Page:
If performing complex cognitive tasks becomes a bore, it is best to seek medical help. Sometimes, tracking one's learning difficulties or other memory-related problems could be beneficial in detecting Mild Cognitive Impairment (MCI).
New research from the Mayo Clinic Study of Aging has suggested that more than six percent of all Americans between 70 and 89 develop MCI every year. The study noted that men, especially those with high school education, were more likely to be affected.
The study, published in the current issue of Neurology and published by the American Academy of Neurology, noted also that men were more susceptible to MCI than women.
MCI is a condition where people suffer a mild memory loss as part of the normal ageing process or as a precursor to dementia, as is seen with Alzheimer's disease. The condition could lead to mild problems in thinking and memory retention, which need not impact everyday activities. However, in the long run, these bouts of forgetfulness get more obvious to friends and family members. The study notes said that while not all cases of MCI led to dementia, there was a 5 to 10 percent chance that those with MCI would suffer from dementia.
While incidence rates for MCI have been reported previously, ours is one of the few studies designed specifically to measure the incidence of MCI and its subtypes using published criteria, said lead author Rosebud O. Roberts, of the Mayo Clinic Division of Epidemiology. The statistically significant difference between incidence rates among men and women represents an important finding for those evaluating patients for MCI, Roberts added.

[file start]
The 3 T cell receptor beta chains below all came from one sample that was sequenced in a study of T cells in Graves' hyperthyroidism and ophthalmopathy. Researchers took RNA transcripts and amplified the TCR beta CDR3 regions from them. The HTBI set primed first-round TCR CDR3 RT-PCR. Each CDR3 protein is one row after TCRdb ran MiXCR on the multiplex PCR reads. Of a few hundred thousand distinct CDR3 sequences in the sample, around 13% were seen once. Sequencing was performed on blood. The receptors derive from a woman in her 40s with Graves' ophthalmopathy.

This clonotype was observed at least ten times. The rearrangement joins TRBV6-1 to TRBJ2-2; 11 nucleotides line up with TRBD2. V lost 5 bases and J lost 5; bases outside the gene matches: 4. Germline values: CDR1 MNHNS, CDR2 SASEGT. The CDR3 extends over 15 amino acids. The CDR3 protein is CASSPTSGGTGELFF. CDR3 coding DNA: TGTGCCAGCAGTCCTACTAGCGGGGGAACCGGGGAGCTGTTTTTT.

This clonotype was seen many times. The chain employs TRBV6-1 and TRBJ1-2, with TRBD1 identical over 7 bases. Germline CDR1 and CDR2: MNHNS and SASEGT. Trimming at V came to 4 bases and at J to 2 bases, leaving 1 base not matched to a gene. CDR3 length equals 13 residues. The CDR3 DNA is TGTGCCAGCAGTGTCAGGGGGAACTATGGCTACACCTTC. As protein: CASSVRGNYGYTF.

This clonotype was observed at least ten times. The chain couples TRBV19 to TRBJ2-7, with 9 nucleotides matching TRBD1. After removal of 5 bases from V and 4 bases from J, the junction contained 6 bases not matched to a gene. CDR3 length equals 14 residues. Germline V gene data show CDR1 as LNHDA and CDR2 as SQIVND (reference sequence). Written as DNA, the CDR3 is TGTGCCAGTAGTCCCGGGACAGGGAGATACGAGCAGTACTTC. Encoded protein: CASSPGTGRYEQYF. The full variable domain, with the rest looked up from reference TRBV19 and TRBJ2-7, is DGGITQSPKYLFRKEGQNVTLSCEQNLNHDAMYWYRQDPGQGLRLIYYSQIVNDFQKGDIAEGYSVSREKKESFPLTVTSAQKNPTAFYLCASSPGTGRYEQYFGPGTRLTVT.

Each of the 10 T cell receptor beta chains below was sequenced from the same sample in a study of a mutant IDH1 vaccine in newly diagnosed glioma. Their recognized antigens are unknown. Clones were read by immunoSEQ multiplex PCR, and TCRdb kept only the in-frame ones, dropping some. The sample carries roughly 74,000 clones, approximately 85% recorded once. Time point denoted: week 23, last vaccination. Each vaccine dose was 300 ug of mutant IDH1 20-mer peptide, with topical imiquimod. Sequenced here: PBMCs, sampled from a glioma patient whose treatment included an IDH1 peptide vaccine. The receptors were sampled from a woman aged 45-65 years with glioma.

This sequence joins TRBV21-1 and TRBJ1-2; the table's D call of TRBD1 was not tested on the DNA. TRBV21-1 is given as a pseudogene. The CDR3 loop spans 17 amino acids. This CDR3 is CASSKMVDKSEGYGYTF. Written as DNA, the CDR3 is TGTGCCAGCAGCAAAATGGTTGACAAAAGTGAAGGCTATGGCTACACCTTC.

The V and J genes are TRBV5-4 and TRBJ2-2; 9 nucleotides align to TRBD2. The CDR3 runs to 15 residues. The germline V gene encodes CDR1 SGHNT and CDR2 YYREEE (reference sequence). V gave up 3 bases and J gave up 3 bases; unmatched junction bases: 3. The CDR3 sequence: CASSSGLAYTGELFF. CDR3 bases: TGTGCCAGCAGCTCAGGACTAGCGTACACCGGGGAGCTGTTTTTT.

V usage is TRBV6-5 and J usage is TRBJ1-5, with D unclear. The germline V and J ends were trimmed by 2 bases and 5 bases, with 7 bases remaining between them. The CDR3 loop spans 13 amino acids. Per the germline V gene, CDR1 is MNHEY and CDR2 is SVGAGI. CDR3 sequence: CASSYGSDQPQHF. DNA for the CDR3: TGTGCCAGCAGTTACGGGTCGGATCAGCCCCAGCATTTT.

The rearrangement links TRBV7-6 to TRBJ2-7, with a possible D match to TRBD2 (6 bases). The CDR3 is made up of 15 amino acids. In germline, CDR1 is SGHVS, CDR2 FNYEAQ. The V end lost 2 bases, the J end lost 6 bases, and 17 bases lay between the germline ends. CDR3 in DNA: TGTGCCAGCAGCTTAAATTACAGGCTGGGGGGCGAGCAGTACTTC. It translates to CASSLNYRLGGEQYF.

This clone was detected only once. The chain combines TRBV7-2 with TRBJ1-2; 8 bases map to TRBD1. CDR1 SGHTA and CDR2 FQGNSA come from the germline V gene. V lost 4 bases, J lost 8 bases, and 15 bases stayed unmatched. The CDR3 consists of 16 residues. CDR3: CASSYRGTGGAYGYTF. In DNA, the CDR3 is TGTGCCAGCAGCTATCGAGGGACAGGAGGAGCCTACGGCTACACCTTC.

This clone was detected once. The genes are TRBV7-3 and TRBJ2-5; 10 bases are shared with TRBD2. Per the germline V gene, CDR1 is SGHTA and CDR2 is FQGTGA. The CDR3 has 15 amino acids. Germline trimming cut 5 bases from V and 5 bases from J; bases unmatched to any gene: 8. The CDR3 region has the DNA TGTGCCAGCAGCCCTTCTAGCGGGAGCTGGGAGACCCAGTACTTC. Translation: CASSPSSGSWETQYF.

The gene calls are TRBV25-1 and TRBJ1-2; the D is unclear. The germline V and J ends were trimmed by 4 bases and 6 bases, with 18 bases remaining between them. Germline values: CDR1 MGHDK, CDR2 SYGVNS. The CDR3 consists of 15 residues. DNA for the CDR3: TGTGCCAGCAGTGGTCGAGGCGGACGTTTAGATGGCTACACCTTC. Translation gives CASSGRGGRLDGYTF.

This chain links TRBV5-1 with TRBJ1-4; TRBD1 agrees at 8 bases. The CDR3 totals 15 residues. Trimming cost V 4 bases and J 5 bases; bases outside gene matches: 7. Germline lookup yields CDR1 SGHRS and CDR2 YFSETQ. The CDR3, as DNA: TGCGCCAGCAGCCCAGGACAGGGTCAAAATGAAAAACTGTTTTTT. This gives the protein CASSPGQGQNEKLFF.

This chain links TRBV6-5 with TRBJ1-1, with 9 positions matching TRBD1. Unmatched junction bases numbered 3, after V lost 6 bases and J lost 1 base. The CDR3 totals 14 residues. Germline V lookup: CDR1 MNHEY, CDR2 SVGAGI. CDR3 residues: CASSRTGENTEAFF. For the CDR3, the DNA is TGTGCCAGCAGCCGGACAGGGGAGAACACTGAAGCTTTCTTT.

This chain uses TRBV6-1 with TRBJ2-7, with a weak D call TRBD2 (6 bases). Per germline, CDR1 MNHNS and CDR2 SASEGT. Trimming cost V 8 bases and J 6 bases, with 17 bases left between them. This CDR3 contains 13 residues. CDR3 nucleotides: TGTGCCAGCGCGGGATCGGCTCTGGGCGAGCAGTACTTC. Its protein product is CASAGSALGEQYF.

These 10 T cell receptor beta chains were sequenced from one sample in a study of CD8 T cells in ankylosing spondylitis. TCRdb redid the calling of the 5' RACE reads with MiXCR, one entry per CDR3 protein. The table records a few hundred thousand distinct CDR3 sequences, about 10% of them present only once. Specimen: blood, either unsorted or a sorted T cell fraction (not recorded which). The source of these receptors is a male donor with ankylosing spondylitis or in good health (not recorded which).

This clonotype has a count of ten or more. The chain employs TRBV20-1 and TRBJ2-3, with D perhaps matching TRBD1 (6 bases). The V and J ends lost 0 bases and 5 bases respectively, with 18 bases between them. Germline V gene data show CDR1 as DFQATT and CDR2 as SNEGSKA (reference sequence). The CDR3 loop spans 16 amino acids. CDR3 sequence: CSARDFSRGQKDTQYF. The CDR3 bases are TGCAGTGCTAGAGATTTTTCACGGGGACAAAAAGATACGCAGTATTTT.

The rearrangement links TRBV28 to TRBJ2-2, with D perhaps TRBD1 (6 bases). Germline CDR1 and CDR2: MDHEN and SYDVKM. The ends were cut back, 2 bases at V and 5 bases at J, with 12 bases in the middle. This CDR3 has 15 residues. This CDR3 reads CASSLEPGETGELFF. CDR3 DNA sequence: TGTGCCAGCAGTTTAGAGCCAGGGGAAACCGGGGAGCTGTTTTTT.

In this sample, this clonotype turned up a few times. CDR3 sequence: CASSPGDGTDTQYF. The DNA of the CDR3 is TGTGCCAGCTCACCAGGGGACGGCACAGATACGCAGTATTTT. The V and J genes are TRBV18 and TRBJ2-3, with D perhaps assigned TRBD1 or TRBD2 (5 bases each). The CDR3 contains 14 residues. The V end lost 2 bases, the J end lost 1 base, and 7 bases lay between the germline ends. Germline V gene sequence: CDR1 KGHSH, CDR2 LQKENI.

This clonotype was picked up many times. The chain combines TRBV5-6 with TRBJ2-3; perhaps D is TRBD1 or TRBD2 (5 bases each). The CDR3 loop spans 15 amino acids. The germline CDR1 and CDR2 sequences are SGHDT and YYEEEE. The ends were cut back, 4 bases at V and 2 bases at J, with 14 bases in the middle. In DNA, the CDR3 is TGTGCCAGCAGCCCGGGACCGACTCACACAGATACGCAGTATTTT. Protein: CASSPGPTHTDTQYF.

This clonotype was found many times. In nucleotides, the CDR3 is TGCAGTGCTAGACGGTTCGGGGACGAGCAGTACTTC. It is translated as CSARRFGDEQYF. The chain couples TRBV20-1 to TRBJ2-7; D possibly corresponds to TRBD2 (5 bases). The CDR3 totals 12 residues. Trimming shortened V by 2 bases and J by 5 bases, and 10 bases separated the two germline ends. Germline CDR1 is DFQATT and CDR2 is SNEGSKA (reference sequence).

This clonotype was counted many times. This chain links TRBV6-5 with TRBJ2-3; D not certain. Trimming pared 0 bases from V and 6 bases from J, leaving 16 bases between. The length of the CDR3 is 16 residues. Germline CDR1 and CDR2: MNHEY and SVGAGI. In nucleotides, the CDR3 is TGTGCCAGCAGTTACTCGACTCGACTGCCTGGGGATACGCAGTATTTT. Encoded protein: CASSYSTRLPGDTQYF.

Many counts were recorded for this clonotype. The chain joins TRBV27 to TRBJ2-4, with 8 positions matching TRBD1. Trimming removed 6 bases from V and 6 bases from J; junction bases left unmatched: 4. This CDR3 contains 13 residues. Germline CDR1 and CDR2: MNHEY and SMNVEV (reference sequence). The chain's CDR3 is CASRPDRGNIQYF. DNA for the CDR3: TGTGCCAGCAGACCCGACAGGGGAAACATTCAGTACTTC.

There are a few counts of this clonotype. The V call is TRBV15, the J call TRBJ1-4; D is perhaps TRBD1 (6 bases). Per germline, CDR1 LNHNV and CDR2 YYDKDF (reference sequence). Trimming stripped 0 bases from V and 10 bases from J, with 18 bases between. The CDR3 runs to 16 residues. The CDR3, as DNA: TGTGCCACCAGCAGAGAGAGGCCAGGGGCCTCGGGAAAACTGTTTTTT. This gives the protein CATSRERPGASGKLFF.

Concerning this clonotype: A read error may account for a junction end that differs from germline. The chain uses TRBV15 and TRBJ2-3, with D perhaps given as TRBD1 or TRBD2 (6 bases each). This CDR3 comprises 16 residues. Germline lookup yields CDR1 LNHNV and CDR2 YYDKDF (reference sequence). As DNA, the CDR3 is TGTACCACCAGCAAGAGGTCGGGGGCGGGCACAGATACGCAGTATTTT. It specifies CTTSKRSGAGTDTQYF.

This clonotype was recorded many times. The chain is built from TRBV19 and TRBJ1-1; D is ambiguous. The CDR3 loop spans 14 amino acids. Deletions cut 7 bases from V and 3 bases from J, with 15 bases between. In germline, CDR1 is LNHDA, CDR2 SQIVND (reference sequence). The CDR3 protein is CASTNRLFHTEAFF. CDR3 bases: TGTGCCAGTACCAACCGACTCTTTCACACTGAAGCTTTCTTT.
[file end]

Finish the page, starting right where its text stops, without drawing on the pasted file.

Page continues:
The study also showed that annually, new cases of dementia were higher in men - at 72 per 1,000 people compared to 57 per 1,000 people in women. The incidence was 64 per 1,000 people in men and women as a combined entity.
Other observations noted that MCI with memory loss present was more common at 38 per 1,000 people than MCI where memory loss was not present, which affected 15 per 1,000 people. Those who had less education or were not married also had higher rates of MCI.
Our study suggests that risk factors for mild cognitive impairment should be studied separately in men and women, said Roberts.
The study also looked at patients with MCI and observed incidences in those suffering from either developed amnestic MCI (aMCI), a condition that affects the memory domain or non-amnestic MCI (naMCI).
Understanding the distribution of incident MCI by age, sex and other demographic variables is critical to helping us understand the cause of the condition, as well as how to prevent MCI and its progression to full-blown, irreversible dementia, Roberts explained. This study advances our understanding of MCI and will help clinicians provide even better care for their patients, especially during initial evaluations, Roberts concluded.